High density lipoprotein-class of lipoproteins, varying somewhat in their size (8-11 nm in diameter), that carry cholesterol from the body's tissues to the liver.]It is hypothesised that HDL can remove cholesterol from atheroma within arteries, and transport it back to the liver for excretion or re-utilization; the main reason why HDL-bound cholesterol is sometimes called "good cholesterol", or HDL-C. A high level of HDL-C seems to protect against cardiovascular diseases, and low HDL cholesterol levels [less than 40 mg/dL] increase the risk for heart disease.

Apolipoprotein-ipid-binding proteins which are the constituents of the plasma lipoproteins. The amphipathic (detergent-like) properties of apolipoproteins solubilize the hydrophobic lipid constituents of lipoproteins, but apolipoproteins also serve as enzyme co-factors, receptor ligands, and lipid transfer carriers that regulate the intravascular metabolism of lipoproteins and their ultimate tissue uptake.


Discussion march 12th 2007 ryan klimczak lectures 19 21

Key components involved:

Lipoprotein lipase (LPL) -enzyme which hydrolyzeslipids in lipoproteins, like those found in chylomicrons and very low density lipoproteins (VLDL), into three fatty acids and one glycerol molecule.

Lecithin cholesterol acyltransferase (LCAT)-enzyme which converts free cholesterol into cholesteryl ester (a more hydrophobic form of cholesterol) which is then sequestered into the core of a lipoprotein particle eventually making the newly synthesized HDL spherical.

LDL receptor-mosaic protein that mediates the endocytosis of cholesterol-rich LDL. It is a cell-surface receptor that recognises the apoprotein B100 which is embedded in the phospholipid outer layer of LDL particles.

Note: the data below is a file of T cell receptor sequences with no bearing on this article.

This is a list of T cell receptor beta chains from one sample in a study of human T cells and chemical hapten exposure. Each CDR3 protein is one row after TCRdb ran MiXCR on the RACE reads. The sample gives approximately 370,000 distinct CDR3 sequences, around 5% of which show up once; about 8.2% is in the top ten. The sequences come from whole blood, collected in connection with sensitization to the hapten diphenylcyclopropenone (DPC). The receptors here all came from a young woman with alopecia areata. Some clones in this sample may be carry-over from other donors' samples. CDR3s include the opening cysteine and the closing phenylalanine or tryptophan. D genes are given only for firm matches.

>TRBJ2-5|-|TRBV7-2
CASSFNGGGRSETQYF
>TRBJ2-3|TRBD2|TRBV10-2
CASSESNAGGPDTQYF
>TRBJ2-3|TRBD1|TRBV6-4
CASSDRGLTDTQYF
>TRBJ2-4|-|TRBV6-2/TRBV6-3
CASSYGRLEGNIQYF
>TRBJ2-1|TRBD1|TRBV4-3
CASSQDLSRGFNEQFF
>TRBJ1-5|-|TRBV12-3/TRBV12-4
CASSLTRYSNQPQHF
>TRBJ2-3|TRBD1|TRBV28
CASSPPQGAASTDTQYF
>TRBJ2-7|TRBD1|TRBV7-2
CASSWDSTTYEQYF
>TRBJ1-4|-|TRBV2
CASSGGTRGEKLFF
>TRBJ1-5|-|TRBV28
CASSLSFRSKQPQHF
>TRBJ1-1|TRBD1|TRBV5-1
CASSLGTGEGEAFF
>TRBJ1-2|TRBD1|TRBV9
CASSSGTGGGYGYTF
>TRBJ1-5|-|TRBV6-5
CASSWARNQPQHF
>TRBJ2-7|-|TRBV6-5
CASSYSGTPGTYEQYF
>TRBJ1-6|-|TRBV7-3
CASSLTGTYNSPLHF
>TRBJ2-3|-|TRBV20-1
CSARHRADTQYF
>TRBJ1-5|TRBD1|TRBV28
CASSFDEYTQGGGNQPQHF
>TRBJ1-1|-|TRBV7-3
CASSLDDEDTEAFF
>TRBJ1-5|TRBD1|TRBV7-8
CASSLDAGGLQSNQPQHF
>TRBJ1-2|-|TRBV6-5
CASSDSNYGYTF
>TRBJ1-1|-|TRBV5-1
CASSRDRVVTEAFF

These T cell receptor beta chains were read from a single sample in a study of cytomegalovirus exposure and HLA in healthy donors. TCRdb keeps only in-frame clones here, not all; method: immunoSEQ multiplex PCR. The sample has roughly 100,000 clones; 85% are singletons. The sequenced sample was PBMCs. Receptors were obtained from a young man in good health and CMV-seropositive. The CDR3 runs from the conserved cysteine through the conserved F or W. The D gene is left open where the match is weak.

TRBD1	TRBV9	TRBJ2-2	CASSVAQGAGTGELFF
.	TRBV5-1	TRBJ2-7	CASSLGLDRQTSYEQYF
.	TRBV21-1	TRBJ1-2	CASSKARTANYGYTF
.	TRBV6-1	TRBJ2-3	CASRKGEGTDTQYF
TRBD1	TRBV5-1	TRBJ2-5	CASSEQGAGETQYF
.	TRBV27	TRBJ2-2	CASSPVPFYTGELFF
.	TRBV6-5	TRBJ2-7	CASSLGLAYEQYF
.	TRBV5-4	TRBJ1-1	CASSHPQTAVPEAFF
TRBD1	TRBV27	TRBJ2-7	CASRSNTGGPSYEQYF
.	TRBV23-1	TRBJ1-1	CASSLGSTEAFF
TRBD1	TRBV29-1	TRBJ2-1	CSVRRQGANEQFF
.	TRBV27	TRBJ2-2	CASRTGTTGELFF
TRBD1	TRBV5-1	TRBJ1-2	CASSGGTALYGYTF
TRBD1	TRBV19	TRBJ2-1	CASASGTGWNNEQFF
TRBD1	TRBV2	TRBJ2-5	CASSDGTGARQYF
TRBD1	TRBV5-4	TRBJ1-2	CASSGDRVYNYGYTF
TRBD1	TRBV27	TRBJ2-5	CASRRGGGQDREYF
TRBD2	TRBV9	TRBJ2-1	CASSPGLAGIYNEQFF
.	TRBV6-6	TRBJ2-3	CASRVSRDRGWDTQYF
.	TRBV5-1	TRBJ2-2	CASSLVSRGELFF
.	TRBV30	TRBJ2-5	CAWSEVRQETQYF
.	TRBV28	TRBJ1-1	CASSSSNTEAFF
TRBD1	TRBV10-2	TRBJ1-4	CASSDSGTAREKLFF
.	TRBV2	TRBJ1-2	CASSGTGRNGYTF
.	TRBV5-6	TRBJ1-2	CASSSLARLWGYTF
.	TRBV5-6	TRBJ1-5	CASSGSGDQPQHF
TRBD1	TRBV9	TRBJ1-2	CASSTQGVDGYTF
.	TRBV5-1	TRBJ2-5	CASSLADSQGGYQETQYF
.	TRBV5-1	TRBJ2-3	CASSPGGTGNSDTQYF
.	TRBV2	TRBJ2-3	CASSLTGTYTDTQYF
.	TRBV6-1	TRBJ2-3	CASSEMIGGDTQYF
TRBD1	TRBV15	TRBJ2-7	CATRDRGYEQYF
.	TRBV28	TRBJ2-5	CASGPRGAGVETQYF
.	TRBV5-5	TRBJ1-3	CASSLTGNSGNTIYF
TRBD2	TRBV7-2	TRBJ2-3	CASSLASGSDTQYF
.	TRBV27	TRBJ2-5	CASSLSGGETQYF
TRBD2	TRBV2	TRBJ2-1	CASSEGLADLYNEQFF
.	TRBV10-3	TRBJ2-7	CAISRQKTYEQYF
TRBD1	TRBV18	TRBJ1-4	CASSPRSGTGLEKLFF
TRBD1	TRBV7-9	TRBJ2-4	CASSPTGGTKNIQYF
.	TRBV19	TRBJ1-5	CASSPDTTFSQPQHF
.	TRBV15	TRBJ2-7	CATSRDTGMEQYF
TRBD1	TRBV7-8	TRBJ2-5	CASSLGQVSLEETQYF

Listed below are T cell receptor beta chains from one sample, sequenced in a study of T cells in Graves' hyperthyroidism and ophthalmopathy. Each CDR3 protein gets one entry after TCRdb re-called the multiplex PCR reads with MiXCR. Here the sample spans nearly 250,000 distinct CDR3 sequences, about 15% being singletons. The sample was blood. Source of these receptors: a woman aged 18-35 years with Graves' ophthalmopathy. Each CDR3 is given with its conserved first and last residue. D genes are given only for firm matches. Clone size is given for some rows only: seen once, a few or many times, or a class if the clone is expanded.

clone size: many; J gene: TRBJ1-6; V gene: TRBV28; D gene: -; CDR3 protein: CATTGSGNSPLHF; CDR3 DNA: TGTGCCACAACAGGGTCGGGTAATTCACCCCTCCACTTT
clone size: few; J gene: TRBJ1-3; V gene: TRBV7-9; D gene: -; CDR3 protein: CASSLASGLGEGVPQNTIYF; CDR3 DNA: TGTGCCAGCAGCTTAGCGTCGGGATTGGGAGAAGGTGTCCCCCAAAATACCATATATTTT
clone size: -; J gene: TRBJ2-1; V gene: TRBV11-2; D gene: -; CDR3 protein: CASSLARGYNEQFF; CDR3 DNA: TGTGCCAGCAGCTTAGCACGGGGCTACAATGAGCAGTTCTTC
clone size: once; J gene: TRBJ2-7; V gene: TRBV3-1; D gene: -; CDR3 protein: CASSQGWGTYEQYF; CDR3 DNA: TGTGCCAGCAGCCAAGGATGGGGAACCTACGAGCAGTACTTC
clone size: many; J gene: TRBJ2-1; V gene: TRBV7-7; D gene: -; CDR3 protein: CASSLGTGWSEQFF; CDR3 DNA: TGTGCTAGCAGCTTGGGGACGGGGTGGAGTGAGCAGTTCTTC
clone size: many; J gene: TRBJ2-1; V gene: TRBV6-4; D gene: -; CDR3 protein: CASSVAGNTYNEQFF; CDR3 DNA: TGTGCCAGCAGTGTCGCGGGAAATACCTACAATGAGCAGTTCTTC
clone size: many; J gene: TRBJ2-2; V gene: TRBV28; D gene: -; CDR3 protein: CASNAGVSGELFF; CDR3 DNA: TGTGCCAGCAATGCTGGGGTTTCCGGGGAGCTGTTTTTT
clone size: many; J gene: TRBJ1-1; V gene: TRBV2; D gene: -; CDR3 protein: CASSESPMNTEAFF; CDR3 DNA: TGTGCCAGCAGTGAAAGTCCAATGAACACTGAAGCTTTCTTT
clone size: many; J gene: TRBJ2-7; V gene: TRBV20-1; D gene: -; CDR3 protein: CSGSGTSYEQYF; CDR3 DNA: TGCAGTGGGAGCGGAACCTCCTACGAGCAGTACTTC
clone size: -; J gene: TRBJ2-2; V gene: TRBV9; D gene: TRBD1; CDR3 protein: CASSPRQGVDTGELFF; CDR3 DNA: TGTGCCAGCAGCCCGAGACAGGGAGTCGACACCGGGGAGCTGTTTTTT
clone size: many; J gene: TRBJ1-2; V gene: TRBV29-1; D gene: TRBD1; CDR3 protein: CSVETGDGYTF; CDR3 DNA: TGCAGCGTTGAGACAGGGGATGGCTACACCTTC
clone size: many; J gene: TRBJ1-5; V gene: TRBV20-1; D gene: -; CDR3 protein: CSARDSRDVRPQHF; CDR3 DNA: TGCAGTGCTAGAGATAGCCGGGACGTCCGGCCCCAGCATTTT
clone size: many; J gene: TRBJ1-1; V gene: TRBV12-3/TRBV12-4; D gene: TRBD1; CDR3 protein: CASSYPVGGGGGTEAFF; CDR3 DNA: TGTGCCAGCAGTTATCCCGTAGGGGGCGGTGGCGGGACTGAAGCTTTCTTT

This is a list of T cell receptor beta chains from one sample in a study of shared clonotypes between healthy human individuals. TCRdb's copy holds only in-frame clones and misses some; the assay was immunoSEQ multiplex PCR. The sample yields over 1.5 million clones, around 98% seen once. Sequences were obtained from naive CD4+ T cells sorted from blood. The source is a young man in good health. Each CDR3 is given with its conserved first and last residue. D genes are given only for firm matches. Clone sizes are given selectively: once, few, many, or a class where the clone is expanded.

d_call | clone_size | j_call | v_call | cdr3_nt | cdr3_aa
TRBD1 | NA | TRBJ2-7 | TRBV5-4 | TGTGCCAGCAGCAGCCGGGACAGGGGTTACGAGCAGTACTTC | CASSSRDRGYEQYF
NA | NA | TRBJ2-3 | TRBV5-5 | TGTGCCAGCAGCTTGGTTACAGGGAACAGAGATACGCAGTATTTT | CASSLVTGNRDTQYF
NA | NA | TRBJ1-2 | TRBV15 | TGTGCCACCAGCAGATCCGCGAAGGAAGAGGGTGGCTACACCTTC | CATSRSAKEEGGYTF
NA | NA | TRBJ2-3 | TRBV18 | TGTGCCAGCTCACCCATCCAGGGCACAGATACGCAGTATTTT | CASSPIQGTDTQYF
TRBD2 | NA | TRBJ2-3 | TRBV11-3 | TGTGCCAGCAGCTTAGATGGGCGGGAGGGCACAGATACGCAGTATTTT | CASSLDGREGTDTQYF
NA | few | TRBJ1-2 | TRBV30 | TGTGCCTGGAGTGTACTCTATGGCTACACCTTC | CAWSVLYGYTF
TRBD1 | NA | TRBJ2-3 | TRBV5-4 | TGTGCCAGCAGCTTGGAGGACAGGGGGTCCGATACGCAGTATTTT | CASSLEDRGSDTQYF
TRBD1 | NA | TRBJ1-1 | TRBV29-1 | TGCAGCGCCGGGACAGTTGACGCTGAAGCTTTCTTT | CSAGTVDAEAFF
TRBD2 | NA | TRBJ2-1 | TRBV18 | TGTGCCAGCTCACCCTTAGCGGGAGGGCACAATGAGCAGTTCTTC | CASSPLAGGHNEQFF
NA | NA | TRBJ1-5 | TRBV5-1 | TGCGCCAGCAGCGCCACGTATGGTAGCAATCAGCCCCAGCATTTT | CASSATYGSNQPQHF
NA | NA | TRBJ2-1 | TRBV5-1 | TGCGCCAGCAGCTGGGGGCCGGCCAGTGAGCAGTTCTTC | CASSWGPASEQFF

ABCA1 transporter- Essential for moving excess intracellular cholesterol and phospholipid to the plasma membrane. Acts as a flipase, flipping cholesterol and phospholipid from inner leaflet of plasma membrane to outer leaflet. Necessary for removing excess cholesterol from foam cells and preventing early steps in atherosclerosis.

Scavenger receptor A1 (SR-A1) - The scavenger receptor recognizes modified and/or oxidized LDL and internalizes the modified LDL.


Discussion march 12th 2007 ryan klimczak lectures 19 21

Key pharmacological therapies:

Statins (atorvastatin, etc.) - target the liver, inhibits cholesterol biosynthesis, increases LDL receptors

Bile Acid Sequestrants (colestipol, etc.)-bind and remove bile in intestine, increases cholesterol conversion to bile, increases LDL clearance, lowers plasma cholesterol

Triglyceride Reducers (gemfibrozil, etc.)- Reduces synthesis of VLDL in liver, increases catabolism of VLDL, lowers plasma TG, increases HDL

Cholesterol Absorption Inhibitor (ezetimibe)- Blocks uptake of dietary cholesterol in small intestine, inhibits ABC transporter receptors on surface of intestinal absorptive cells, lowers plasma cholesterol


Discussion march 12th 2007 ryan klimczak lectures 19 21

Lipoprotein Lipase (LPL)

Endothelial Cell

LPL

apoA-I

apoC-II

cholesterol

Fatty Acids

and

Glycerol

CM

phospholipid

Excess Surface

Material

VLDL

apoE

Lipolytic

products

CM

Energy

VLDL

apoE

“Remnant”

HDL assembly

Liver

muscle

Bile acids

TG

LDL

TG = triglyceride


Discussion march 12th 2007 ryan klimczak lectures 19 21

Reverse Cholesterol TransportDelivery of peripheral tissue cholesterol to the liver for catabolismRequires HDL, apoA-I and LCAT

Peripheral

Cell

diffusion

HDL

UC

UC

HDL

Macrophage/ Foam cell

UC

ABCA1

LCAT

PL

LCAT

Nascent

HDL

HDL

CE

CE

CE

apoA-I

SR-B1

UC = unesterified cholesterol

CE = esterified cholesterol

PL = phospholipid

LDLr = LDL receptor

TG

CE

Liver

VLDL

or LDL

apoB

LDLr

Chol

Bile acids

Bile to gut


Hdl protective role fitting the pieces together

HDL Protective RoleFitting the pieces together

HDL

Monocyte

Endothelial

cells

oxLDL

HDL

Artery

wall

UC

HDL + UC

ABCA1

apoA-I

PL

UC

oxLDL = oxidized LDL

UC = unesterified cholesterol

Macrophage foam cell

Nascent HDL